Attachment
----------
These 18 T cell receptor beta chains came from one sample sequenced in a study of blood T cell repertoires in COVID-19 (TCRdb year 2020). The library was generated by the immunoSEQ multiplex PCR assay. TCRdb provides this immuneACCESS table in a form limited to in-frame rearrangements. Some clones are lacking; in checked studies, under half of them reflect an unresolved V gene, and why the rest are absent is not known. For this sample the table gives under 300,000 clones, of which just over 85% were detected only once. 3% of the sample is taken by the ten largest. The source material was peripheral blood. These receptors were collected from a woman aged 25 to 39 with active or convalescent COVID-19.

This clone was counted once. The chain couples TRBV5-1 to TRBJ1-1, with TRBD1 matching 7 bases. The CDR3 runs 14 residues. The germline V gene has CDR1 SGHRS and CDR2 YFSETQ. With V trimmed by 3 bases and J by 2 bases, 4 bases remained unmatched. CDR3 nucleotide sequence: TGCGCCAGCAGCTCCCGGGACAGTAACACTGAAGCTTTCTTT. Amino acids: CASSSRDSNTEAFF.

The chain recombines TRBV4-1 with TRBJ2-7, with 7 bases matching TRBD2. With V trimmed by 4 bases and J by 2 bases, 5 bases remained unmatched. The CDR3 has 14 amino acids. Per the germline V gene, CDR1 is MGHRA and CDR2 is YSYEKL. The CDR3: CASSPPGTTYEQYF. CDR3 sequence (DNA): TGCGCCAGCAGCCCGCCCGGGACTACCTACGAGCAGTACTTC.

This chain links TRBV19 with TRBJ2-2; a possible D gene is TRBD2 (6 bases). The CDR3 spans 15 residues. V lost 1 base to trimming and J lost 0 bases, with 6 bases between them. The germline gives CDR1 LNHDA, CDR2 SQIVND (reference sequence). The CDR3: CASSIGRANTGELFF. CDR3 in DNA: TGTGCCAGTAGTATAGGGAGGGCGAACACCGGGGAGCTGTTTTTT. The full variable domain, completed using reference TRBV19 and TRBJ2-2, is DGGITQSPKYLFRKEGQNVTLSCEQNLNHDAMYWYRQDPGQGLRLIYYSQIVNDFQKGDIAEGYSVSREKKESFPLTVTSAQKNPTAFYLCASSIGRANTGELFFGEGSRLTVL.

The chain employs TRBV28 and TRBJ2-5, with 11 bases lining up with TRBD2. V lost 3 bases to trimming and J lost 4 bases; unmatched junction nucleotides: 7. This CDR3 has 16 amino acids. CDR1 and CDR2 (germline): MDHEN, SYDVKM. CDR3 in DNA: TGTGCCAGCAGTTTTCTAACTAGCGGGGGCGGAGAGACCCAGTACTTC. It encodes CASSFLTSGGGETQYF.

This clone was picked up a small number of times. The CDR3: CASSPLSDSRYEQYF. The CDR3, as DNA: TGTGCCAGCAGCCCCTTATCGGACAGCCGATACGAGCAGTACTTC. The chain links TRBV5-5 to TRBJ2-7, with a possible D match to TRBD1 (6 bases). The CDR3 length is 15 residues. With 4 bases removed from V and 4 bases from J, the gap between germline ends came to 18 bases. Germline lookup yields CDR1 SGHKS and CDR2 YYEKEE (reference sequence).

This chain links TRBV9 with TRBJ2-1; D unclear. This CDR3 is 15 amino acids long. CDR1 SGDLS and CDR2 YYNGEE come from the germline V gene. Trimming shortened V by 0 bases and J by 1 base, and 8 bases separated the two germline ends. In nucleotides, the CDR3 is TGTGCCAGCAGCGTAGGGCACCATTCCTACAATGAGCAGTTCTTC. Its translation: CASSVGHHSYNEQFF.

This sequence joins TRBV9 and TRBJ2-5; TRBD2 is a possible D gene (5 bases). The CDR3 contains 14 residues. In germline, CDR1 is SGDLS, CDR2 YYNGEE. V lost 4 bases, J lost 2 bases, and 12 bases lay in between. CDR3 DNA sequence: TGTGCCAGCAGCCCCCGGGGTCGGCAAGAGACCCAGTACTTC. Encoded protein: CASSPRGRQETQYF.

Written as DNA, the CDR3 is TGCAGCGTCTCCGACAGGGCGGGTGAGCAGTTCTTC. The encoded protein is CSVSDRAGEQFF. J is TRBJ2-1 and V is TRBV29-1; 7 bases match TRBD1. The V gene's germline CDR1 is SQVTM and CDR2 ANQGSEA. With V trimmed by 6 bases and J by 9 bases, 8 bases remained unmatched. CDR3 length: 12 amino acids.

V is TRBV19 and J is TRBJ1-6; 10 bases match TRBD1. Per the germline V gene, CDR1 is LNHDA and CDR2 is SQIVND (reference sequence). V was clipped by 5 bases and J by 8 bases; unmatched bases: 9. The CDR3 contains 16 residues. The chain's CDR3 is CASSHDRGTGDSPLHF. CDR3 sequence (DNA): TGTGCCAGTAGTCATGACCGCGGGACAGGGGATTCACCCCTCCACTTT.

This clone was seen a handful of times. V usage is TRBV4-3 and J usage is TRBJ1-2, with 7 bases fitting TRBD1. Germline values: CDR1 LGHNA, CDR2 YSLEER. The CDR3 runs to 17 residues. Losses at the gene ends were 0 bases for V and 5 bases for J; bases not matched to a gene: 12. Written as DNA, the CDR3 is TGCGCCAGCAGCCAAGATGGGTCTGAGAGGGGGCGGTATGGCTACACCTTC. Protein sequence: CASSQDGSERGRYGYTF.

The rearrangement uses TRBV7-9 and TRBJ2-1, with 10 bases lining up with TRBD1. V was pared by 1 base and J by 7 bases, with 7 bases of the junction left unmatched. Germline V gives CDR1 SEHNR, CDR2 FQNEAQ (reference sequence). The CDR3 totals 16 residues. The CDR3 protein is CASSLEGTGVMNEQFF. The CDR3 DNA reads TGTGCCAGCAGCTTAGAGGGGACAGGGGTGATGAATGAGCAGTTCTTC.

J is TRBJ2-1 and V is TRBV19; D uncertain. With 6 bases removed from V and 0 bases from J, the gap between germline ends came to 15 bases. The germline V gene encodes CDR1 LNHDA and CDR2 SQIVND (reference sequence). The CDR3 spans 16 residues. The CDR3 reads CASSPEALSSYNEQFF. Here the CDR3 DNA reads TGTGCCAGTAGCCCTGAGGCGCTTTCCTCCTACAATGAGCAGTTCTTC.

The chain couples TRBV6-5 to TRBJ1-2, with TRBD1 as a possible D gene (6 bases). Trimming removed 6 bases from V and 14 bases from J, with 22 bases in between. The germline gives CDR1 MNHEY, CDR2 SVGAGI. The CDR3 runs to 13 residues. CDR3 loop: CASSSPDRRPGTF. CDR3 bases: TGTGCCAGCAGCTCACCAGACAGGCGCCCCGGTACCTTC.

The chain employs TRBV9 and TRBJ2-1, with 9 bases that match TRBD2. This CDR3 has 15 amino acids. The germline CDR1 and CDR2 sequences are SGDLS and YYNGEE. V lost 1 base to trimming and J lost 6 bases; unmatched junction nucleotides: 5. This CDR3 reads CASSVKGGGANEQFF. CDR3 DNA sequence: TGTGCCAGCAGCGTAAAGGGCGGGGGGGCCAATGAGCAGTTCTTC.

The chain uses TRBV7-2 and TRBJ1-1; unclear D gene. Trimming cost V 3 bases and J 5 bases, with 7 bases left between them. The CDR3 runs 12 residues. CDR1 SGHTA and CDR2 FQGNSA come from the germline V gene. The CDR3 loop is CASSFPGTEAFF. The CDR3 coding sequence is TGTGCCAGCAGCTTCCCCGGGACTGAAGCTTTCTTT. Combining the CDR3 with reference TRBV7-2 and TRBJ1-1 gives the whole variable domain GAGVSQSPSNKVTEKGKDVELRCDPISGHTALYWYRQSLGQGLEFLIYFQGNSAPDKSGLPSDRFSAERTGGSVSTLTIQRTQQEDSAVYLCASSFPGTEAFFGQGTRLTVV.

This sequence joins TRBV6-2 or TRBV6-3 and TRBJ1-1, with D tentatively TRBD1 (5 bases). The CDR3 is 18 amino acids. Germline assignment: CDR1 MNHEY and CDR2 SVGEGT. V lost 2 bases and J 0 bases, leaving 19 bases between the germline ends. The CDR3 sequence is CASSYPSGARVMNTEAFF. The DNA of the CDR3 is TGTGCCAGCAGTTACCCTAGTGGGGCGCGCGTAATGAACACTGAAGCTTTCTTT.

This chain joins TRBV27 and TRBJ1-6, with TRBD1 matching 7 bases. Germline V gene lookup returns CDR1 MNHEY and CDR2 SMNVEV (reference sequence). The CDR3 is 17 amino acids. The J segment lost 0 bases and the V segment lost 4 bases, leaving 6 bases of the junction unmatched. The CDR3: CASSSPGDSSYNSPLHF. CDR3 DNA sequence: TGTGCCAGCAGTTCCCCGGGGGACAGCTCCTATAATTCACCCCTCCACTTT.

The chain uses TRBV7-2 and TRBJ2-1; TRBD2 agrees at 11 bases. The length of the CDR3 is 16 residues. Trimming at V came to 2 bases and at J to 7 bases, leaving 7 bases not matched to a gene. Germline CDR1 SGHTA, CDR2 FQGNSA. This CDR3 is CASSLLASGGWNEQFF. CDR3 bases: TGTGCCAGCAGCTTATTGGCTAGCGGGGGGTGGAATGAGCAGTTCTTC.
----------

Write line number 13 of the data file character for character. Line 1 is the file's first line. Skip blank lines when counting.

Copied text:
J is TRBJ2-1 and V is TRBV19; D uncertain. With 6 bases removed from V and 0 bases from J, the gap between germline ends came to 15 bases. The germline V gene encodes CDR1 LNHDA and CDR2 SQIVND (reference sequence). The CDR3 spans 16 residues. The CDR3 reads CASSPEALSSYNEQFF. Here the CDR3 DNA reads TGTGCCAGTAGCCCTGAGGCGCTTTCCTCCTACAATGAGCAGTTCTTC.